If you spend much time interacting with the autoimmune and chronic illness community, you may have noticed one of the most frequent types of questions asked is “Is this normal or do I need to call my doctor?” The well-meaning response of the other group members is often a chorus of, “oh yeah that happened to me once and it was X, just do Y.” A few more cautious types may suggest you talk to your doctor. While it is very tempting to take the assurance of that first group that is sure they know what you are dealing with, don’t lose sight of the fact that they aren’t you. The unfortunate truth is, even people with the exact same conditions will react to those conditions, and the treatments for them, differently.
Sometimes, there is truly no harm in trying out that suggested remedy for what the group thinks you probably have (when they happen to agree.) Other times, it leads to unnecessary suffering, or worse. Assuming those chest pains are costochondritis (common among many RA patients) when it may be your heart, is not a safe bet. Walking around with a broken foot for a week because you think it is just your RA acting up in a new, more intense way, is also no walk in the park. So why suffer? Pick up the phone and talk to your physician. They can help you pinpoint the cause, or at least rule out anything dangerous, the issue will also be added to your health record. Sometimes those little annoying symptoms you aren’t discussing with your doctor are the piece he/she needs in order to fine tune your diagnosis. Remember, managing chronic illness is a team sport, make sure your co-captain has all of the information.
Since chronic illnesses come with chronic symptoms, and those symptoms rarely all arrive at the party at the same time, you are going to find yourself playing “is this worrying or just how I am now” on a regular basis. To prevent missing the important symptoms or driving your doctor insane with every little tiny “regular for you” symptom, it may help to ask yourself a few questions before you decide to call the doctor.
If you’ve got a brand new symptom, even if it is an expected symptom, make the call. That needs to go in your record. It is a big part of how your medical team knows if the treatments you are receiving are truly working fr you. It also often lets them know how aggressively your disease is progressing.
Sometimes, it might also be the heads up that they need to realize you are having a negative reaction to the medication you are on. The point is, in order to give you the best possible care, your doctor needs to know what you are experiencing. Don’t assume they know because everyone experiences x when they have what you do. They aren’t treating everyone, they are treating you.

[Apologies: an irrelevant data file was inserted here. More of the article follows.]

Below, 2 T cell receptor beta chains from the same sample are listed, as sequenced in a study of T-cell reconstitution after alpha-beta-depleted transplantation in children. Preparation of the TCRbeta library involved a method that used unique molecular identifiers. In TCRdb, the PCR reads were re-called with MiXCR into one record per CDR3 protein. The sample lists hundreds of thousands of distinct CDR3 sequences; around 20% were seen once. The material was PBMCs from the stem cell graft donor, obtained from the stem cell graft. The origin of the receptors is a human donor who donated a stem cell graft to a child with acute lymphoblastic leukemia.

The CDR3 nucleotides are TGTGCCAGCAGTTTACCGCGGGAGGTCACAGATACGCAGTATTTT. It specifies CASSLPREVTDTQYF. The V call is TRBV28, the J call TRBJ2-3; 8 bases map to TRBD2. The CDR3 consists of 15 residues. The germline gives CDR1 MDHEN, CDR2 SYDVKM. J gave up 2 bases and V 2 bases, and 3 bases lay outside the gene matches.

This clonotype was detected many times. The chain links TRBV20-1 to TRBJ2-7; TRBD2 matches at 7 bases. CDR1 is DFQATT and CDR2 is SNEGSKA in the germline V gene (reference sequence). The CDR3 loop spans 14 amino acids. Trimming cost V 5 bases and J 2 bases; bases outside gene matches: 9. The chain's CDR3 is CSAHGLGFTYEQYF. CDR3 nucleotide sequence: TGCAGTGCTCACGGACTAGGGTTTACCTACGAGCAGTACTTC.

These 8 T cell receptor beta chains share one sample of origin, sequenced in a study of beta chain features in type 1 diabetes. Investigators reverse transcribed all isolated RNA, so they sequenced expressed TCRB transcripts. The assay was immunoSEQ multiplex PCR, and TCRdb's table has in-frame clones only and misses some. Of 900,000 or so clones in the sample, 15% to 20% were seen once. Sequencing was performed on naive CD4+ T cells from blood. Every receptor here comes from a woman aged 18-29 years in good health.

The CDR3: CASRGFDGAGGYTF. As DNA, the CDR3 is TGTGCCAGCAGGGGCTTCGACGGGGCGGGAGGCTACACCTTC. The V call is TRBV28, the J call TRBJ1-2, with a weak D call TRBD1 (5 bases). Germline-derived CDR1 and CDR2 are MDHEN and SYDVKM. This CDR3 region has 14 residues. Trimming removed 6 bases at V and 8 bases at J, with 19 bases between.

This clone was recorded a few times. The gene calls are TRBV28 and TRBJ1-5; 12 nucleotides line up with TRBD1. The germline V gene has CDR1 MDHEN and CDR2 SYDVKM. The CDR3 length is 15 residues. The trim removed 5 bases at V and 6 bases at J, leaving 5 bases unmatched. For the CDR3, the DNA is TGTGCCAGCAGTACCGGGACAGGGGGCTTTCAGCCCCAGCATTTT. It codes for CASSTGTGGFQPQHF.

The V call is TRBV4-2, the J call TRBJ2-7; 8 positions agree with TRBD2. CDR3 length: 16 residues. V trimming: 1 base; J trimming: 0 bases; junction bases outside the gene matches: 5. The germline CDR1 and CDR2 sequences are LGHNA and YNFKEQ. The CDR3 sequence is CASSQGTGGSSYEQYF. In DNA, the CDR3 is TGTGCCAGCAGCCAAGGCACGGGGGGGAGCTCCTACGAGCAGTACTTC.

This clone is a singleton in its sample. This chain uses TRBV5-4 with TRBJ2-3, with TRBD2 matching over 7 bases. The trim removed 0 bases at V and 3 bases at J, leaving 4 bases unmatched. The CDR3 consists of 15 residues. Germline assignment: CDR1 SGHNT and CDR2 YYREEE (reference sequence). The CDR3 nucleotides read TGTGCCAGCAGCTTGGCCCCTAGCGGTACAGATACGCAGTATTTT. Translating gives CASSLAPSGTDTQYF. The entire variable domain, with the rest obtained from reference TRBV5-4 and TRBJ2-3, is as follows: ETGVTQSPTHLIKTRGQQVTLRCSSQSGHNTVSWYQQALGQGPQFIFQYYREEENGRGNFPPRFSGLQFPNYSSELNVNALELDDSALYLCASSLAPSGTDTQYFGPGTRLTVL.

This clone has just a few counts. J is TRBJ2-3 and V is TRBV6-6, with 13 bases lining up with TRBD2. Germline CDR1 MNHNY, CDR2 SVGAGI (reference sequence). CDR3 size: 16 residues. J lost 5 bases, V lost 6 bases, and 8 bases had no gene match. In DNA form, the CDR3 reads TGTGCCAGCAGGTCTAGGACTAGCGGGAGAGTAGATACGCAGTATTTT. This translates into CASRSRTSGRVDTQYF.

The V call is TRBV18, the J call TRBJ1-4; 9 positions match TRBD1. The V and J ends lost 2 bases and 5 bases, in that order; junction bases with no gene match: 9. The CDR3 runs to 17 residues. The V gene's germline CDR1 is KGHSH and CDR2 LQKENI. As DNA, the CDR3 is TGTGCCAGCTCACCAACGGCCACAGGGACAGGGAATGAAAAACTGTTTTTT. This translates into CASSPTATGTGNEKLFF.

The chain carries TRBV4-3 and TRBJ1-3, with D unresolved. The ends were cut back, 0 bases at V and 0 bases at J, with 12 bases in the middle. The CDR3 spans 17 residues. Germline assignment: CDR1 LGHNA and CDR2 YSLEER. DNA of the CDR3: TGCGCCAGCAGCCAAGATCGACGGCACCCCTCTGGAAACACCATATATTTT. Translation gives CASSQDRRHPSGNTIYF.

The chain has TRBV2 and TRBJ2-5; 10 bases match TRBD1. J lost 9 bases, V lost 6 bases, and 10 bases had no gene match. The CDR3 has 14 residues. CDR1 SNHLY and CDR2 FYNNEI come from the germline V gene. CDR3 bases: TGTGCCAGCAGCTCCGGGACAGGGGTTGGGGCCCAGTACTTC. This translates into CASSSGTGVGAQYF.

If the pain scale number you picked is higher than what you are used to living with, or if the pain is new, or especially more intense than you are used to, or just plain too persistent and making life suck, call your doctor. Chronic illness does come with chronic pain, however, that doesn’t mean you just have to suffer with it.
Pain remedies are made to make people feel better, just because you have extra pain compared to “normal people” doesn’t mean you shouldn’t also get relief. Also, and this is important (and something you may occasionally have to remind your doctor of), just because you have a disease punctuated by chronic pain, doesn’t mean every pain is related to that disease. Other things can still go wrong. You can break things, tear things, organs can misbehave in ways entirely unrelated to your condition. You are more than your disease. Suffering with a kidney stone because you think it’s just your body being its usual un-charming self is senseless. (Ask me how I know.)
Which brings us to the last two questions. Is it interfering with your life and is it treatable? Whether it is an expected part of your disease or not, makes no difference when it comes to these answers. It may be entirely normal for joints to break down and change shape when you have RA, that doesn’t mean you have to just sit by and hopelessly watch as it happens. If the “normal” symptoms are stopping you from living your normal life, talk to your doctor.
If there are treatments for your symptoms that someone without your disease would reach out for, you should too. Again, expected symptoms does not mean things you have to suffer without treatment for. It seems many people fall into the belief that those chronic illness symptoms are just their cross to bear, that this is just how they have to feel. Honestly, that is rarely the case, few and far between are the completely untreatable symptoms. Generally, you will find there is a therapy, medication, or fix for whatever you are suffering from. Don’t suffer, seek help.
Life with chronic illness is certainly not a walk in the park. Spending so much time and energy on feeling well can seem like an uphill battle. Having a well-informed doctor on the team to help get you up those inclines makes all the difference between well managed disease and disaster. Getting their help to diagnose the root of a symptom is often the first step in finding relief for it. Once you know what the problem is, those well-meaning chronic illness warriors will be able to offer much more helpful advice.